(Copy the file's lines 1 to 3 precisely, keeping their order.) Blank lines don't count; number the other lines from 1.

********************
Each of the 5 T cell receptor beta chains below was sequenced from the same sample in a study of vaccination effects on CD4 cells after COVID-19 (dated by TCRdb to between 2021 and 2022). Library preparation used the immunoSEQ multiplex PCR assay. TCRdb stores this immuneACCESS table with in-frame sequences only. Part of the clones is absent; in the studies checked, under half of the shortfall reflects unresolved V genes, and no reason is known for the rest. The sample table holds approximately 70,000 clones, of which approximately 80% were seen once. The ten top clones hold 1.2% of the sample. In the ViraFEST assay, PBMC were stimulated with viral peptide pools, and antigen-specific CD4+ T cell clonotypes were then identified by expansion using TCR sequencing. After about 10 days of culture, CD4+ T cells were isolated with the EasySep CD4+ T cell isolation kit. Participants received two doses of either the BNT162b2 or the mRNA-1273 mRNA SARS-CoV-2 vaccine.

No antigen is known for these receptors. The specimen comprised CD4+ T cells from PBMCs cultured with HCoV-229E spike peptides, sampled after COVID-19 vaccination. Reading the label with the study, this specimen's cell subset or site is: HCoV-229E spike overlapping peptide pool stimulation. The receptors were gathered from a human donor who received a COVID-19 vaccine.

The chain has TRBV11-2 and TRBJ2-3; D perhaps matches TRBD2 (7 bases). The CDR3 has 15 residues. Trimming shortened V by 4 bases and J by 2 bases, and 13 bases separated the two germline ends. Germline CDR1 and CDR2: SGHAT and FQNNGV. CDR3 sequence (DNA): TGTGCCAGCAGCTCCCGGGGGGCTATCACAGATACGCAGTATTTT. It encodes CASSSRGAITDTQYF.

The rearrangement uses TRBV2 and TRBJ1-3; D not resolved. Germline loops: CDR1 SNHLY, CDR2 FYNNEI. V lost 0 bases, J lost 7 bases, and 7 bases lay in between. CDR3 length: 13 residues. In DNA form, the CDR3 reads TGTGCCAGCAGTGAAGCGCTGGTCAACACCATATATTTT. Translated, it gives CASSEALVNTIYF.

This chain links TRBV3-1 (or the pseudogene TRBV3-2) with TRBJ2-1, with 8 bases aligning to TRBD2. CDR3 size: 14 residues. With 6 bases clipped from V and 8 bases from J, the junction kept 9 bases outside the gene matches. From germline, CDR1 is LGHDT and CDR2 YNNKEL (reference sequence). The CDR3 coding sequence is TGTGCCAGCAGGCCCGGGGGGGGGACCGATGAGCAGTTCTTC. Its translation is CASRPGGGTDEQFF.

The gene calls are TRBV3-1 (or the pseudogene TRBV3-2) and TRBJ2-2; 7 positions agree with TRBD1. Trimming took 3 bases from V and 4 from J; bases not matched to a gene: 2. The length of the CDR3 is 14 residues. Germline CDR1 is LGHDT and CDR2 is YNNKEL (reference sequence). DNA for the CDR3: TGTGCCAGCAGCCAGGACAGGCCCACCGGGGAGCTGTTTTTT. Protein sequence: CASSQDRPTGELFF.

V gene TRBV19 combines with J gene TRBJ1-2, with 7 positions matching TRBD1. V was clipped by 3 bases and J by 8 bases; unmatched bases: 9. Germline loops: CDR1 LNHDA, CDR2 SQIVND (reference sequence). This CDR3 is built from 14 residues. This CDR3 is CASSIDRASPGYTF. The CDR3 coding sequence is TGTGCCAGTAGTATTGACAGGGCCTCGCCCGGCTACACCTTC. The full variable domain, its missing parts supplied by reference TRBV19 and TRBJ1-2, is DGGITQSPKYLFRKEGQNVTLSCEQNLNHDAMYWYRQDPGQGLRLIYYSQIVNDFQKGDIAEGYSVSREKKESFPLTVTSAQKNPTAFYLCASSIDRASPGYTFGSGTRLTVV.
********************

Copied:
Each of the 5 T cell receptor beta chains below was sequenced from the same sample in a study of vaccination effects on CD4 cells after COVID-19 (dated by TCRdb to between 2021 and 2022). Library preparation used the immunoSEQ multiplex PCR assay. TCRdb stores this immuneACCESS table with in-frame sequences only. Part of the clones is absent; in the studies checked, under half of the shortfall reflects unresolved V genes, and no reason is known for the rest. The sample table holds approximately 70,000 clones, of which approximately 80% were seen once. The ten top clones hold 1.2% of the sample. In the ViraFEST assay, PBMC were stimulated with viral peptide pools, and antigen-specific CD4+ T cell clonotypes were then identified by expansion using TCR sequencing. After about 10 days of culture, CD4+ T cells were isolated with the EasySep CD4+ T cell isolation kit. Participants received two doses of either the BNT162b2 or the mRNA-1273 mRNA SARS-CoV-2 vaccine.

No antigen is known for these receptors. The specimen comprised CD4+ T cells from PBMCs cultured with HCoV-229E spike peptides, sampled after COVID-19 vaccination. Reading the label with the study, this specimen's cell subset or site is: HCoV-229E spike overlapping peptide pool stimulation. The receptors were gathered from a human donor who received a COVID-19 vaccine.

The chain has TRBV11-2 and TRBJ2-3; D perhaps matches TRBD2 (7 bases). The CDR3 has 15 residues. Trimming shortened V by 4 bases and J by 2 bases, and 13 bases separated the two germline ends. Germline CDR1 and CDR2: SGHAT and FQNNGV. CDR3 sequence (DNA): TGTGCCAGCAGCTCCCGGGGGGCTATCACAGATACGCAGTATTTT. It encodes CASSSRGAITDTQYF.